“What was that?” I asked Suzen.
My wife’s head popped up. I ate a blueberry and added “I thought I saw something over there.” I nodded towards the far end of the blueberry field, which ends in hills and forest. Home to bears.
“Don’t go there,” Suzen said. She claims I tease her too much. I just think I am toughening her up for real life encounters. Bears run at 30 MPH. It is not the claws or teeth that kill you. It’s the impact. You have to, like a Boy Scout, be prepared.
“Probably nothing,” I commented. I don’t believe in explicit torture of my wife.
Suzen said something to me but this is a family blog. Let’s just say it was terse and involved verbs and something I physically am incapable of undertaking.
As with many things.
We did return home with an abundance of blueberries and no bears or even official bear sightings [I did see a branch move out there so …]. Our berries were as fresh as possible and ready to use. I’d found this recipe for Blue Berry Crumb Cake in Michele Stuart’s Perfect Pies and More. I admit my first instinct is just to make a pie when I open Michele’s books. But the “… and More” book has an avalanche of dessert ideas that are non-pie.
This soft, rich cake with a dense crumb topping is one of those non-pie ideas sure to grab your attention. While designed around berries, Michele suggests you can bake away without any berries at all or, better, substitute your fresh fruit de jour. The operative word is “fresh.” If you have ever tasted one of Michele’s splendid baked goods, then you have seen the proof that nothing can surpass fresh ingredients.
This recipe is unusual in that it calls for salted butter. We used unsalted. And, when I tried to pour out the milk, it really proved to be past its prime. We substituted buttermilk, remembering to add ½ teaspoon of baking soda, a necessity when buttermilk is in the mix.
Our changes may have had modest changes in the texture of the cake, but our version was lovely. And we’ll revisit this recipe during the summer, trying other fruits and having real, fresh milk on hand.
Blueberry Crumb Cake
Yield: enough for 12 pieces
- 1 cup of Cinnamon Sugar Crumb Topping [see yesterday’s post]
- 3 cups unbleached all-purpose flour
- 2 cups granulated sugar
- 1 teaspoon baking powder
- ½ pound [2 sticks] salted butter
- 2 eggs
- ¾ cup whole milk
- 1 teaspoon pure vanilla extract
- 3 cups blueberries, fresh or frozen [fresh is better!]
- ¼ cup confectioners’ sugar, whipped cream or ice cream for topping [optional]
Preheat the oven to 350°F. Grease and flour a 9 X 13-inch baking dish and set aside.
To prepare the batter, in a medium bowl, combine the flour, granulated sugar, and baking powder. Use a pastry blender to blend the butter into the flour mixture until it forms pea-sized pieces. Remove 1 ½ cups of the flour mixture and add it to the cinnamon sugar crumb topping and toss well to fully combine.
Transfer the remaining flour mixture to the bowl of an electric mixer set on medium speed and add the eggs, milk, and vanilla. Mix until combined. Fold the blueberries into the cake batter. Spoon the cake batter into the prepared baking dish. Sprinkle the crumb topping over the batter.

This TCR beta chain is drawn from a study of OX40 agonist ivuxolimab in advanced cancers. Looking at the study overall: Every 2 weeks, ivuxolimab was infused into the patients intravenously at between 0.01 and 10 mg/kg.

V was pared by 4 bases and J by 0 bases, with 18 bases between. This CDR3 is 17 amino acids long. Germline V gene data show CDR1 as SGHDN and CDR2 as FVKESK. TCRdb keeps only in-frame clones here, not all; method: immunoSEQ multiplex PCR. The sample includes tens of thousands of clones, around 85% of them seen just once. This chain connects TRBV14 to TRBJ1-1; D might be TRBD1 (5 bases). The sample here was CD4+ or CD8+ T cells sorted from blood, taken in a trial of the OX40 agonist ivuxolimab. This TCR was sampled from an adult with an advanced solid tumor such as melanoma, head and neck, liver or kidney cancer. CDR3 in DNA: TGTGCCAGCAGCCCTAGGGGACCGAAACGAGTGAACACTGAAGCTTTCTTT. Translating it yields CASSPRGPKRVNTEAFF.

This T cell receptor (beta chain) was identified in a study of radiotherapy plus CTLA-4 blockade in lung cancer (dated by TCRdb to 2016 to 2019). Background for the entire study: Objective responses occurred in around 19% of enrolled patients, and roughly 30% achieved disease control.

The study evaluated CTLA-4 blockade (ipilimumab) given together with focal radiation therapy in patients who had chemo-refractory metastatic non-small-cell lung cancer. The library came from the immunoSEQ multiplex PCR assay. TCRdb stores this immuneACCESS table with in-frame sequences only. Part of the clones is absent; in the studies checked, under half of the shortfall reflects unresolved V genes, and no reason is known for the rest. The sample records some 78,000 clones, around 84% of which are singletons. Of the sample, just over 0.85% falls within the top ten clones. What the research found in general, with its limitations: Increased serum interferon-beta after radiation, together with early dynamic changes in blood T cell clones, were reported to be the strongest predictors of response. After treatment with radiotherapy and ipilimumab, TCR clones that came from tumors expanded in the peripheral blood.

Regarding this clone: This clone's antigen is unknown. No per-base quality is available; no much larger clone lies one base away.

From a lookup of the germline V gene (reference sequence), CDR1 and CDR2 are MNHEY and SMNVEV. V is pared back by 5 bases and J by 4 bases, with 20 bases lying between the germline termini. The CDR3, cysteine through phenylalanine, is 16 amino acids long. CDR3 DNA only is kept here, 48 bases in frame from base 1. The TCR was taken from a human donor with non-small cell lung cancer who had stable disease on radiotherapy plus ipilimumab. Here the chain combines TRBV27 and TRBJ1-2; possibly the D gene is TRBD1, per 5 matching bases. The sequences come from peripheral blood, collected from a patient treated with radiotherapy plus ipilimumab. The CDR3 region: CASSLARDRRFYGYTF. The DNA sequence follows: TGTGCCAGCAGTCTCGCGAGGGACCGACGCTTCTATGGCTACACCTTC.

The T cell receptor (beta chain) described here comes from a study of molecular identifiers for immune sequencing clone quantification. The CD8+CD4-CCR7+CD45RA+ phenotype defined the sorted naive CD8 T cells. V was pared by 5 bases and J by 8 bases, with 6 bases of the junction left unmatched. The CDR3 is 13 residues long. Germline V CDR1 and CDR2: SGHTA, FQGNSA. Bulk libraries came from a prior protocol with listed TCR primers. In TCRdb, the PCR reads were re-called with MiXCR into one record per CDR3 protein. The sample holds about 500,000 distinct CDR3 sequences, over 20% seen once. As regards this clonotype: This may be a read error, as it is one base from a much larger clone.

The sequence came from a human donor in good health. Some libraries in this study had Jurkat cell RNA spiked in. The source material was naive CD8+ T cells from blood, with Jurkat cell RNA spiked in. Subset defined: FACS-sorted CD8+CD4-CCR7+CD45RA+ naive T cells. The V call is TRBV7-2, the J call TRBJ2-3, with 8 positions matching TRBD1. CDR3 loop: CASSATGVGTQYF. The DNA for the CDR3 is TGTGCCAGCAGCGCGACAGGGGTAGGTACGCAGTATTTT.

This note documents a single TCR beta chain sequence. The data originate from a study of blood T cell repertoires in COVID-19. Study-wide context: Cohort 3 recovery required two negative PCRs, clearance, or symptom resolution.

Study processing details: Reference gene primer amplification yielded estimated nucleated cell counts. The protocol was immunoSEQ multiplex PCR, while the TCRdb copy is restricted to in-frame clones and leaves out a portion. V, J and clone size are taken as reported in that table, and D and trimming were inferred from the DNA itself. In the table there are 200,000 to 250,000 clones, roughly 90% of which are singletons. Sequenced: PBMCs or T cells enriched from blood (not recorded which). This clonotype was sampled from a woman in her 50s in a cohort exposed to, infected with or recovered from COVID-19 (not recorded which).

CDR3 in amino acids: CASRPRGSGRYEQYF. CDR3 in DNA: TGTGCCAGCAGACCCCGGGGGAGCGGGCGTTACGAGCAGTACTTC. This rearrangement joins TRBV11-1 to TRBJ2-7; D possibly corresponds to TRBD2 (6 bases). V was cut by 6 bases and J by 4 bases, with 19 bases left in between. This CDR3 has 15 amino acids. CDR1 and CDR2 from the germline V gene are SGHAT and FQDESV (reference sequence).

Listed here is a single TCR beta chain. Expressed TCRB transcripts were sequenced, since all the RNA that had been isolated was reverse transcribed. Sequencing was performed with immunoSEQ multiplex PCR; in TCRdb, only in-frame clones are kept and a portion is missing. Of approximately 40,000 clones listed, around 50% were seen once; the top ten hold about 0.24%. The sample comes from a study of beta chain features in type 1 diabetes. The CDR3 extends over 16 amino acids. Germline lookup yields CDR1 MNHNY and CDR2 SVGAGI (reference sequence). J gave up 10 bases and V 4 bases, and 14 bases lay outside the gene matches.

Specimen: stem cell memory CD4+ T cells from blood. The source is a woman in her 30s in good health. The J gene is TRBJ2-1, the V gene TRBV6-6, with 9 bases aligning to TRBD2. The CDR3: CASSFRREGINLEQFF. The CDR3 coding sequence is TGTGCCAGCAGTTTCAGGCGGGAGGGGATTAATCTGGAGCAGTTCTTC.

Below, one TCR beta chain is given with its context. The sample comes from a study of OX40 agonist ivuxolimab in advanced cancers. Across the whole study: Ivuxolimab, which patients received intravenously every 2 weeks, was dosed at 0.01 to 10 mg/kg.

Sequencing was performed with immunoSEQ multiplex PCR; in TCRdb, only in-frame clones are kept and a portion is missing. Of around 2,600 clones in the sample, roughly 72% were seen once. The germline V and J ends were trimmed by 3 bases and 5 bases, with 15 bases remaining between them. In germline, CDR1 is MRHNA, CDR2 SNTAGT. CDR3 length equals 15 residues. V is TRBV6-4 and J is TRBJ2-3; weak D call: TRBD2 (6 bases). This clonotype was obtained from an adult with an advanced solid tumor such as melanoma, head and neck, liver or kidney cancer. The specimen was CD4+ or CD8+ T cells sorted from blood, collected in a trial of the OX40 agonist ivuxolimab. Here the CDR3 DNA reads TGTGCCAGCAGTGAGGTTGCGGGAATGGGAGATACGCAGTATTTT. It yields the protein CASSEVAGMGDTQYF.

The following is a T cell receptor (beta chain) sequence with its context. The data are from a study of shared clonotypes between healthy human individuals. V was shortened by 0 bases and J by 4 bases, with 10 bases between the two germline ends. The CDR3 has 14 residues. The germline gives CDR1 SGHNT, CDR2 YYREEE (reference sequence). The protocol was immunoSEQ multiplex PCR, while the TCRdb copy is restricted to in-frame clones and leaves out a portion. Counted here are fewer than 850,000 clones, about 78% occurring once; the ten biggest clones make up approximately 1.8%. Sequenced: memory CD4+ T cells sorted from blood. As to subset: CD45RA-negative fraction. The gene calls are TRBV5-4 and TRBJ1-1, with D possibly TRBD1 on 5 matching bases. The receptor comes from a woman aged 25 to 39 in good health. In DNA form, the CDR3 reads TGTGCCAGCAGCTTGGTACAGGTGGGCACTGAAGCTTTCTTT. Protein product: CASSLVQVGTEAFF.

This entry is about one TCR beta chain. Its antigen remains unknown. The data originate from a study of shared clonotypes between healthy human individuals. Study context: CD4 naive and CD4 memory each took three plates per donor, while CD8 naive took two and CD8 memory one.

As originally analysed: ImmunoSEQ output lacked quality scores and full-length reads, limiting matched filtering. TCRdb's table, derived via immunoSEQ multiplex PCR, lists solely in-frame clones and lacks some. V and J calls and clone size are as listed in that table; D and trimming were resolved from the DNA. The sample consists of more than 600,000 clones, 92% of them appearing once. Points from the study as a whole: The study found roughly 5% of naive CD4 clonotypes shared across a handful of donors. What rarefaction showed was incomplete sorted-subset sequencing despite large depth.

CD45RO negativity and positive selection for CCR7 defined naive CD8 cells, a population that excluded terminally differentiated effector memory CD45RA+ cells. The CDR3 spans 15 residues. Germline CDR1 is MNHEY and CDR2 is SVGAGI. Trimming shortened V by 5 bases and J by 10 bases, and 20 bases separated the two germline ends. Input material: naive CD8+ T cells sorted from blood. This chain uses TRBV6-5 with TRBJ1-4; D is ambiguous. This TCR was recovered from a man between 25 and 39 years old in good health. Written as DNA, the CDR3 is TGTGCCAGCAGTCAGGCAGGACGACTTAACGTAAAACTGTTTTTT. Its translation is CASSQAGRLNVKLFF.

To bake, place the baking dish on a baking sheet and place the sheet on the middle rack of the oven. Bake the cake for 45 to 50 minutes, or until a wooden toothpick inserted in the center of the cake comes out clean. Remove the baking dish from the oven and allow the cake to cool for at least 1 hour before serving.
To serve, dust the top of the cake with sifted confectioners’ sugar. Or no sugar. Or whipped cream or ice cream.
The cake can be stored at room temperature for up to 2 days when tightly wrapped with plastic wrap.
Sources: Perfect Pies and More by Michele Stuart
Photo Information: Canon T2i, EFS 60 mm Macro Lens, F/5.6 for 1/60th second at ISO-200
I recently blogged a review of Put ‘em Up! Fruit by Sherri Brooks Vinton. It’s an excellent guide to preserving fruits at home and using those treats in your daily cooking. Fruit goes far beyond jams and jellies with ideas to use your fruit wonders right away!
Here’s a perfect example: Blueberry Ketchup. Sherri describes this as not too sweet and tantalizingly fun on a burger. It has much the same ingredient list as conventional ketchup — and tomatoes are a fruit after all — so this recipe is less strange than you are thinking. At the moment.
Beyond burgers, this ketchup is ideal with barbecued chicken, blackened and hot off the grill. The blueberry tones pair lovingly with the meat. Remember Thanksgiving? Turkey? Cranberries? This recipe uses a lot blueberries but fortunately a lot of blueberries are out there.
Yield: 3 cups
- 2 shallots, unpeeled
- 1 teaspoon olive oil
- 1 quart blueberries [about 1 ½ pounds]
- 1 cup firmly packed brown sugar
- ½ cup red wine vinegar
- 1 tablespoon freshly grated ginger
- 1 clove garlic, minced
- 1 teaspoon allspice
- ½ teaspoon ground cinnamon
Preheat the oven to 375°F.
Coat the shallots with oil and bundle in a double thickness of aluminum foil. Place the bundle on a baking sheet and roast in the oven for about 1 hour, until the shallots are tender when pierced with a knife. When they are cool enough to handle, peel and dice them.
Combine the roasted shallots with the remaining ingredients in a large nonreactive pot and slowly bring to a boil, stirring frequently to prevent scorching. Reduce the heat and simmer until thickened, about 30 minutes. Puree with an immersion blender.
To store, you can simply cool, cover and keep in the refrigerator for up to 3 weeks. Or you can uses glass jars employing the classic boiling water method for sterilization.
Source: Put ‘em Up! Fruit by Sherri Brooks Vinton